Details about potential changes to the GST treatment of funds management fees should be known shortly, according to Matthew Hanley, tax partner with consultancy firm EY (formerly known as Ernst and Young).
Hanley said the Inland Revenue Department (IRD) was expected to let the industry know its preferred approach to GST on fund fees “in a few weeks”.
“The IRD hasn’t yet indicated where it’s likely land,” he said. “There’s a range of possible outcomes.”
The IRD has been reviewing the GST treatment of funds management fees since last year, seeking to modernise an agreement with industry that dates back to the early years of this century.
Hanley said under the current agreement – first inked with the Investment Savings and Insurance Association, predecessor of the Financial Services Council (FSC) – GST applies to only 10 per cent of funds management fees.
“Under GST laws, financial services are exempt,” he said. But while some fund management activities fall under the financial services description, other functions such as administration and reporting are considered outside its ambit.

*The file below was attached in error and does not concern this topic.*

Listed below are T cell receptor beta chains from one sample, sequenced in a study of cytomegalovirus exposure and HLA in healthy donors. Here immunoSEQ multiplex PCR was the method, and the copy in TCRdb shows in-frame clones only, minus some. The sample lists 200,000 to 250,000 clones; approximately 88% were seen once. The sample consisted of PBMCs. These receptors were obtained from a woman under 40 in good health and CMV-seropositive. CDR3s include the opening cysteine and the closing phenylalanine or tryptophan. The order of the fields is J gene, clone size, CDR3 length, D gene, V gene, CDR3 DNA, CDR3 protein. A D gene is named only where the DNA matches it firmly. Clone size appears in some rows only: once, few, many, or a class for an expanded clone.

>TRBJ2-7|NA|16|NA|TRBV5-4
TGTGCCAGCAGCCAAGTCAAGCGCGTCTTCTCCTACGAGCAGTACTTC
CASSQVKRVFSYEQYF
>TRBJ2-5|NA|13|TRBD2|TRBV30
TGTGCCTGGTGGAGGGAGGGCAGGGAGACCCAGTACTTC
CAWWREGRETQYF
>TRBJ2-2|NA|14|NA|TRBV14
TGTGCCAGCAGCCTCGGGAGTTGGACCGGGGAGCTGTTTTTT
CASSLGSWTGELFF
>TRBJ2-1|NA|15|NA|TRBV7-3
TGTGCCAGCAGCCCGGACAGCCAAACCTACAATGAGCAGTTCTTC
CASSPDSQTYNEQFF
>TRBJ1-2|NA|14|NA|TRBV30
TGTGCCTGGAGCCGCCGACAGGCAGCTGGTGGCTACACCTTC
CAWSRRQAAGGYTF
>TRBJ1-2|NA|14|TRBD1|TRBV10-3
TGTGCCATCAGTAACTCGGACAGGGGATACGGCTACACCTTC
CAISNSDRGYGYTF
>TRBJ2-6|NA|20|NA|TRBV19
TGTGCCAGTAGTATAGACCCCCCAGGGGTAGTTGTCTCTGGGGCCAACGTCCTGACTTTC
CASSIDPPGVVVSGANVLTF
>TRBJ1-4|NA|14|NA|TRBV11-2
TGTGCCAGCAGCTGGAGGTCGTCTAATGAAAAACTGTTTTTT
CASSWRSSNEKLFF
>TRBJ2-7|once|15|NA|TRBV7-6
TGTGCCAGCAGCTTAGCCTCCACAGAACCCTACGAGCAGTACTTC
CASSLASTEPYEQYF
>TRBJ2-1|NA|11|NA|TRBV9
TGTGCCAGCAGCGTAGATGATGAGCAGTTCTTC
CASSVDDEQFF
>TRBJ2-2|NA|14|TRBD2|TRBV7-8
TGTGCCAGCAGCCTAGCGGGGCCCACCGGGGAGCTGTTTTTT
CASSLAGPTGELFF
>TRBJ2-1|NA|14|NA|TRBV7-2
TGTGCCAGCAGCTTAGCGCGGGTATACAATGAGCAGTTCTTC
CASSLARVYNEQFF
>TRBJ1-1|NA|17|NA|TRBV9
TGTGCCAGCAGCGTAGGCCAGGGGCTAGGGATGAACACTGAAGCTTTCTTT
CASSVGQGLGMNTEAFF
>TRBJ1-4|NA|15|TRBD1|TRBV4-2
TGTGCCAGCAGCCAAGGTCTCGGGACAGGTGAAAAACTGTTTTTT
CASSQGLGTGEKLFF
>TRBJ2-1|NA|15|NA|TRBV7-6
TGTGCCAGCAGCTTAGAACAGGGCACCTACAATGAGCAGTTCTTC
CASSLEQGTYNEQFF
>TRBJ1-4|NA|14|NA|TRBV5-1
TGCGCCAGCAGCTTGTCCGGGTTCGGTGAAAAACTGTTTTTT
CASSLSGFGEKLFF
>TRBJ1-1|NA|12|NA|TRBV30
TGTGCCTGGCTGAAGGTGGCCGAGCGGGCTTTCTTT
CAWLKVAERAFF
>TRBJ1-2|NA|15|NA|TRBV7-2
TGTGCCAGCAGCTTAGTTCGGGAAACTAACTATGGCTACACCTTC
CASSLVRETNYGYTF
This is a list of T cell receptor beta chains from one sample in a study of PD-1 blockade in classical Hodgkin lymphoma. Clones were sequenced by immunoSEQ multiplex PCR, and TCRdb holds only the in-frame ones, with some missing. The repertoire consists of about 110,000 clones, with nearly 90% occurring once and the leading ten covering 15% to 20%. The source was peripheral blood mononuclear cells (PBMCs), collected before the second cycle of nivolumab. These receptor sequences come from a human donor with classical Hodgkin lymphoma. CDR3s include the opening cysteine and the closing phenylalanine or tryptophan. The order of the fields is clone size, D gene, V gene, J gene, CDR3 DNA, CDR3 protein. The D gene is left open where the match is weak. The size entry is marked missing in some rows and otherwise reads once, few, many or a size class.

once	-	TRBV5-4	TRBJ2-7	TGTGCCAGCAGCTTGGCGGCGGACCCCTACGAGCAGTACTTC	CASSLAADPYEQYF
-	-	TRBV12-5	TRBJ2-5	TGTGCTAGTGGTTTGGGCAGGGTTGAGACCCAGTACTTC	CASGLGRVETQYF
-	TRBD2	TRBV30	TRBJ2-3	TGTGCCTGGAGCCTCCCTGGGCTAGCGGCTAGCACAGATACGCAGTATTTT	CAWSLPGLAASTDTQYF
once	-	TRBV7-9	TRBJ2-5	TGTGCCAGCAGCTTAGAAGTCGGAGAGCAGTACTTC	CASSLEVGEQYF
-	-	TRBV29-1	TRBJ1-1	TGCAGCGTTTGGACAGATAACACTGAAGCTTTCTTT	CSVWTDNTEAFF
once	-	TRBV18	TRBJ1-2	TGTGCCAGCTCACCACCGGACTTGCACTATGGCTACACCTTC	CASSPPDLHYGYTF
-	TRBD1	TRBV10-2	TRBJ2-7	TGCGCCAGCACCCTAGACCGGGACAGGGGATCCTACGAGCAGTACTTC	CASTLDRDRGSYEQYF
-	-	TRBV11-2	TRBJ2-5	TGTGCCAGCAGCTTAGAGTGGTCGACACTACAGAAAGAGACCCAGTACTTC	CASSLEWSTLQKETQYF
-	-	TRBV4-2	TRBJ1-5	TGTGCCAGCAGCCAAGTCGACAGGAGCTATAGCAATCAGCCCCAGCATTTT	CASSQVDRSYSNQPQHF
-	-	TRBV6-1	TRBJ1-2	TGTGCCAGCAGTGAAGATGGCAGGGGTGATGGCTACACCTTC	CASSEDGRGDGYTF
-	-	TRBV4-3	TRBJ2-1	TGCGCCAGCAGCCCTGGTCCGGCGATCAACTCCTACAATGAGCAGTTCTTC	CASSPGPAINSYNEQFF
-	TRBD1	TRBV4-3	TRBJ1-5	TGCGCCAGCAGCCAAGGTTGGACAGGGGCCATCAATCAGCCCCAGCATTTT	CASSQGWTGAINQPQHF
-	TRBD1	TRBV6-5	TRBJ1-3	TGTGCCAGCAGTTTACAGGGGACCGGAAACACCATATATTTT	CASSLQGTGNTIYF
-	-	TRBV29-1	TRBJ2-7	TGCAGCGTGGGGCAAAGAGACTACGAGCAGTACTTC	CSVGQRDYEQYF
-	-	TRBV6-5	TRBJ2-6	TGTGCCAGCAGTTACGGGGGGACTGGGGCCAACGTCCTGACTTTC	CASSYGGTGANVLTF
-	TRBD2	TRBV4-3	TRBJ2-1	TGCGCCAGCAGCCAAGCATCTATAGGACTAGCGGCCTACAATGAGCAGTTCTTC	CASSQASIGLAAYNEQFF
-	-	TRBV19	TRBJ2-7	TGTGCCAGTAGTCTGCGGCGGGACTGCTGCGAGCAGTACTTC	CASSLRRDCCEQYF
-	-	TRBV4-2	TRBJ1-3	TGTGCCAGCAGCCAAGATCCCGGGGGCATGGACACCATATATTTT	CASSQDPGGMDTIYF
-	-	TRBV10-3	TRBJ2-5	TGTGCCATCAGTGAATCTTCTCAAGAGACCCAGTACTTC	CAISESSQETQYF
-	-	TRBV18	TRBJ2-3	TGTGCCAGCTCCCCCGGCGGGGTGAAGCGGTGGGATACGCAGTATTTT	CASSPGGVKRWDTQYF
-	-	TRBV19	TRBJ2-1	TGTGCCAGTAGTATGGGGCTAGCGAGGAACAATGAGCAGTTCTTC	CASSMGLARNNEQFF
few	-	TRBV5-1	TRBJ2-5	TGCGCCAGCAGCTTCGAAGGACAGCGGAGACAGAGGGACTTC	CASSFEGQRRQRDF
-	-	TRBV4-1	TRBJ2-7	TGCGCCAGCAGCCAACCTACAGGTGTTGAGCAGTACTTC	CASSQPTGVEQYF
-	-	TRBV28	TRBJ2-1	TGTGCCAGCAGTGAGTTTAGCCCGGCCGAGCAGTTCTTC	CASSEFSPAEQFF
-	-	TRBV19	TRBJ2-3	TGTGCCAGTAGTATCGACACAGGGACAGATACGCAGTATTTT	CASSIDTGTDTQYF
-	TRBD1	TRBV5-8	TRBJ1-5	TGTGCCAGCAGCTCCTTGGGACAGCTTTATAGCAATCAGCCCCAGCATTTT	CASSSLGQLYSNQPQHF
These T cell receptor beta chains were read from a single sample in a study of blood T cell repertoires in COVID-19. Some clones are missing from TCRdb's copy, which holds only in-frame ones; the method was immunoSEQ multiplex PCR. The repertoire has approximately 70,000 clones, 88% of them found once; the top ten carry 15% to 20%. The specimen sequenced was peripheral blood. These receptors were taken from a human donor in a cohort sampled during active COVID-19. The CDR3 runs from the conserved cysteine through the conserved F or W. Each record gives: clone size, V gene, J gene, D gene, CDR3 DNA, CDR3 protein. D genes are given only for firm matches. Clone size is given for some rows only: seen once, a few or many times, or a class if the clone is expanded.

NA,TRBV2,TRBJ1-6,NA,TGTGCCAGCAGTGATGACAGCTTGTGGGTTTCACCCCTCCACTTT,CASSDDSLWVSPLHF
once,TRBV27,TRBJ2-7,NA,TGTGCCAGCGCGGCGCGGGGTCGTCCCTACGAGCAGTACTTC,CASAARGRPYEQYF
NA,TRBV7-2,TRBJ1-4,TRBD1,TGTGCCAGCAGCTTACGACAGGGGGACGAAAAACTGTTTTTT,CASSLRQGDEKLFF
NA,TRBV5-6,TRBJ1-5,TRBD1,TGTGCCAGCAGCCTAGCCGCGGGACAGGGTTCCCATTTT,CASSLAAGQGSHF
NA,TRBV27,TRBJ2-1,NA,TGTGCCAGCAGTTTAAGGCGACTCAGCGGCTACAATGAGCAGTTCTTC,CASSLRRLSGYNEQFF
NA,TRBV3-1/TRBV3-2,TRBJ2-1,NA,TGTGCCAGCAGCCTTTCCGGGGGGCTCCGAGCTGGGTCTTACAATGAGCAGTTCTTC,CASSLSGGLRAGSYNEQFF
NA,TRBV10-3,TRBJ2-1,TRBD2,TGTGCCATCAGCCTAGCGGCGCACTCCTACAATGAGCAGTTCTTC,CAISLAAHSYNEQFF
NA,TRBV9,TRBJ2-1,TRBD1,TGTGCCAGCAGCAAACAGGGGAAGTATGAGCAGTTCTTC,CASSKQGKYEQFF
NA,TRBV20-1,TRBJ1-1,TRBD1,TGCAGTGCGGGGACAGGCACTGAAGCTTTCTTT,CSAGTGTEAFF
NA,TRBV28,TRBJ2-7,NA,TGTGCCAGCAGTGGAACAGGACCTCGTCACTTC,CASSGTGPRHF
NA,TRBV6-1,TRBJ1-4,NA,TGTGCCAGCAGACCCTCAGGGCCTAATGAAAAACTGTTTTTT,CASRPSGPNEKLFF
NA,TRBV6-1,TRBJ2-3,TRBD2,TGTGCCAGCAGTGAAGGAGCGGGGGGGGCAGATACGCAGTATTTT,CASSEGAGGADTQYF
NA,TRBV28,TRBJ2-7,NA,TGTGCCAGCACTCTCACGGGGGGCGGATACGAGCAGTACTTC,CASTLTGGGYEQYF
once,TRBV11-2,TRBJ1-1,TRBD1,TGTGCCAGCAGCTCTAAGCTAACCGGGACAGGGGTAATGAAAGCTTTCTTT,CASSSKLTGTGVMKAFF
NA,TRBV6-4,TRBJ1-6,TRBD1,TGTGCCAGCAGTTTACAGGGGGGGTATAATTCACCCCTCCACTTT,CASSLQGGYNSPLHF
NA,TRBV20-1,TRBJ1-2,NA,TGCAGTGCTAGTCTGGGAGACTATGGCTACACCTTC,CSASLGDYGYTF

Hanley said the “90/10” approach was a proxy method that the IRD has decided to clarify under a “principles-based” review.
Some fund managers, particularly those housed outside of larger financial conglomerates, would benefit from GST applying to 100 per cent of the fee, allowing them to claim back GST on input expenses.
Hanley said fund management operations in larger financial firms might source some services internally and not incur non-recoverable GST costs.
If the IRD recommends GST should apply to the whole funds management fee, consumers might not necessarily see investment costs rise, he said.
“There might be pressure for managers to reduce their base fees,” Hanley said. “Alternatively, maybe the IRD might exempt the entire fee from GST.”
The issue is already bubbling to the surface for some managers.
In a client letter detailing changes to KiwiSaver fees, Milford Asset Management pointed out that the IRD review of GST on fund fees was underway.
“Should a change in tax legislation occur this may mean that the fees stated in a fund’s prospectus, or any other document, will need to change to a GST exclusive basis,” the Milford letter says.